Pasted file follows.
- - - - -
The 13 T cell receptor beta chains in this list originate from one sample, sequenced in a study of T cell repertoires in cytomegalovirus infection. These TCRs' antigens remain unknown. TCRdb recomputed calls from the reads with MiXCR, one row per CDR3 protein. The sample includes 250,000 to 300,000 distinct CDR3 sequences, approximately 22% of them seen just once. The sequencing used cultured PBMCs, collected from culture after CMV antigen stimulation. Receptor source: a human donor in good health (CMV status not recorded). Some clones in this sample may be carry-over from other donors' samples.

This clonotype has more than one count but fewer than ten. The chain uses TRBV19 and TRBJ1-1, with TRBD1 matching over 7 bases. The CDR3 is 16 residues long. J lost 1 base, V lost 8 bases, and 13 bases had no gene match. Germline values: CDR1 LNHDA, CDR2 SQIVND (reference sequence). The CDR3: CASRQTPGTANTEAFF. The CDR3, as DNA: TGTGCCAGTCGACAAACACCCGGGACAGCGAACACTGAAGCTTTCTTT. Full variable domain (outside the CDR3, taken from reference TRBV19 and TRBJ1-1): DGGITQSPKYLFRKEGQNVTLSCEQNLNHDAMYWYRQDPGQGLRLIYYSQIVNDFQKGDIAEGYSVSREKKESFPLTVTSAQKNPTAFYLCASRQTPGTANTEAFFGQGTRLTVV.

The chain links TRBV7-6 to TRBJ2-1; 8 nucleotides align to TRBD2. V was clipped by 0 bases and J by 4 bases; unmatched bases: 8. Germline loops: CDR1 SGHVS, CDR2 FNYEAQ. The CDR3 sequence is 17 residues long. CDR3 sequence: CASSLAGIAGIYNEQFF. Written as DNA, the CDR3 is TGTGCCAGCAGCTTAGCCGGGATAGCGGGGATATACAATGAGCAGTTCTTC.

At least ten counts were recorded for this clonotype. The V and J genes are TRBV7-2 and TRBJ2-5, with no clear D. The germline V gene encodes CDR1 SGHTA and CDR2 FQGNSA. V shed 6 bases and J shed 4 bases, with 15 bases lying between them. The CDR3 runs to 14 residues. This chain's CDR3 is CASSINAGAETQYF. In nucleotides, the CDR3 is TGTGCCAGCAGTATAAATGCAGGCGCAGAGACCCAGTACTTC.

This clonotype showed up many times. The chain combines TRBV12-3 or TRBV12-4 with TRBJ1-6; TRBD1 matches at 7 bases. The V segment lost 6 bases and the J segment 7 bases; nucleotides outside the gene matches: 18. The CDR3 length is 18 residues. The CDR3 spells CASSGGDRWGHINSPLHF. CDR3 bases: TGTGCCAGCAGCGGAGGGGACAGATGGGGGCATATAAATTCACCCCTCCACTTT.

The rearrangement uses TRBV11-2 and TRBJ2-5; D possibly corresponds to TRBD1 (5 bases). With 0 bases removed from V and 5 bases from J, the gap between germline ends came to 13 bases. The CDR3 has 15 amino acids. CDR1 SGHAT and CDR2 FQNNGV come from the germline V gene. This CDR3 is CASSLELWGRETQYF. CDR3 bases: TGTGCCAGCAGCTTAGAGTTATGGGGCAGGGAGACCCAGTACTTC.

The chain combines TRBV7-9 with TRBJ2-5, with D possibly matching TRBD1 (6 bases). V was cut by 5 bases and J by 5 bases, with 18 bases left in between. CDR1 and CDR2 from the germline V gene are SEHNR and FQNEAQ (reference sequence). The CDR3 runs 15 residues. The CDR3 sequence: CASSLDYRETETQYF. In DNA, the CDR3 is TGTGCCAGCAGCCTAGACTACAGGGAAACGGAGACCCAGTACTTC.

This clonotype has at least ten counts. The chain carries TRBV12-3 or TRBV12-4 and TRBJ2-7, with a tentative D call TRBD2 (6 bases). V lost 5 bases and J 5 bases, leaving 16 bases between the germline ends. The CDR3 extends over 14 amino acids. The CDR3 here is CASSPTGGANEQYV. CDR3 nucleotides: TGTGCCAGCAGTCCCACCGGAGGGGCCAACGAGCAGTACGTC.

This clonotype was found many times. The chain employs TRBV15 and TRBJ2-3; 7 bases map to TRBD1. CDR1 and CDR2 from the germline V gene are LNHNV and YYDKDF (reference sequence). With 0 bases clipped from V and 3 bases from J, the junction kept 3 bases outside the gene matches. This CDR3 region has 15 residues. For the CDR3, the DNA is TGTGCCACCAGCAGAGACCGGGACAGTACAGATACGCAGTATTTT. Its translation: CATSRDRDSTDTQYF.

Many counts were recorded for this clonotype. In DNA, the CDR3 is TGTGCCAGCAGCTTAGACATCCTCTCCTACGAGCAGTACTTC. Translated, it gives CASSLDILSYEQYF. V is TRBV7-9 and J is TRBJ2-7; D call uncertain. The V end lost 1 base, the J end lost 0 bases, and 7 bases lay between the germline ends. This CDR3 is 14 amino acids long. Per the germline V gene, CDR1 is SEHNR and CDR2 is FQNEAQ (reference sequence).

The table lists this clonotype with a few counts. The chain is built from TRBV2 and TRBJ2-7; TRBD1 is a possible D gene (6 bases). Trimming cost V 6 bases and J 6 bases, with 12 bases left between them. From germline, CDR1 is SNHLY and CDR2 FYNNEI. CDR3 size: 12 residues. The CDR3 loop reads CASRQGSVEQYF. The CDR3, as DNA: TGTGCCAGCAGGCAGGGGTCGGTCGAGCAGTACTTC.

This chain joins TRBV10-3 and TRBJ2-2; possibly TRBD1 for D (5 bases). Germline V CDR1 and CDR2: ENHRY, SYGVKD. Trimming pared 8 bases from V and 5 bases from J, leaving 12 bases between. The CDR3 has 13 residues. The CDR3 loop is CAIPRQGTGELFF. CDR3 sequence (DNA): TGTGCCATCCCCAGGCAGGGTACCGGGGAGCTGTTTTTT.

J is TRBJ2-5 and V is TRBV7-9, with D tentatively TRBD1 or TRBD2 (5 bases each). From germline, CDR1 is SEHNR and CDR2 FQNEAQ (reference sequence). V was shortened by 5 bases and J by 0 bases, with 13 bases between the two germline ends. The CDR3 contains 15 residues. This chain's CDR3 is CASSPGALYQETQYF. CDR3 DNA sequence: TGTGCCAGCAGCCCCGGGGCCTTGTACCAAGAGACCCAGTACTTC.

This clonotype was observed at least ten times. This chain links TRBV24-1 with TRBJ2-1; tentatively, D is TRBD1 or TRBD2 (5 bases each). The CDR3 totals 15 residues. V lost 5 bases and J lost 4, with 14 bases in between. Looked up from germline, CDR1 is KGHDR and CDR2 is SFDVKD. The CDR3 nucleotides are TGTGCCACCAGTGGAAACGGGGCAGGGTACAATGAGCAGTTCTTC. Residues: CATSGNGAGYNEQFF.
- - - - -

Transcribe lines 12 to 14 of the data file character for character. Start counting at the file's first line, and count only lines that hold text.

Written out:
This chain joins TRBV10-3 and TRBJ2-2; possibly TRBD1 for D (5 bases). Germline V CDR1 and CDR2: ENHRY, SYGVKD. Trimming pared 8 bases from V and 5 bases from J, leaving 12 bases between. The CDR3 has 13 residues. The CDR3 loop is CAIPRQGTGELFF. CDR3 sequence (DNA): TGTGCCATCCCCAGGCAGGGTACCGGGGAGCTGTTTTTT.

J is TRBJ2-5 and V is TRBV7-9, with D tentatively TRBD1 or TRBD2 (5 bases each). From germline, CDR1 is SEHNR and CDR2 FQNEAQ (reference sequence). V was shortened by 5 bases and J by 0 bases, with 13 bases between the two germline ends. The CDR3 contains 15 residues. This chain's CDR3 is CASSPGALYQETQYF. CDR3 DNA sequence: TGTGCCAGCAGCCCCGGGGCCTTGTACCAAGAGACCCAGTACTTC.

This clonotype was observed at least ten times. This chain links TRBV24-1 with TRBJ2-1; tentatively, D is TRBD1 or TRBD2 (5 bases each). The CDR3 totals 15 residues. V lost 5 bases and J lost 4, with 14 bases in between. Looked up from germline, CDR1 is KGHDR and CDR2 is SFDVKD. The CDR3 nucleotides are TGTGCCACCAGTGGAAACGGGGCAGGGTACAATGAGCAGTTCTTC. Residues: CATSGNGAGYNEQFF.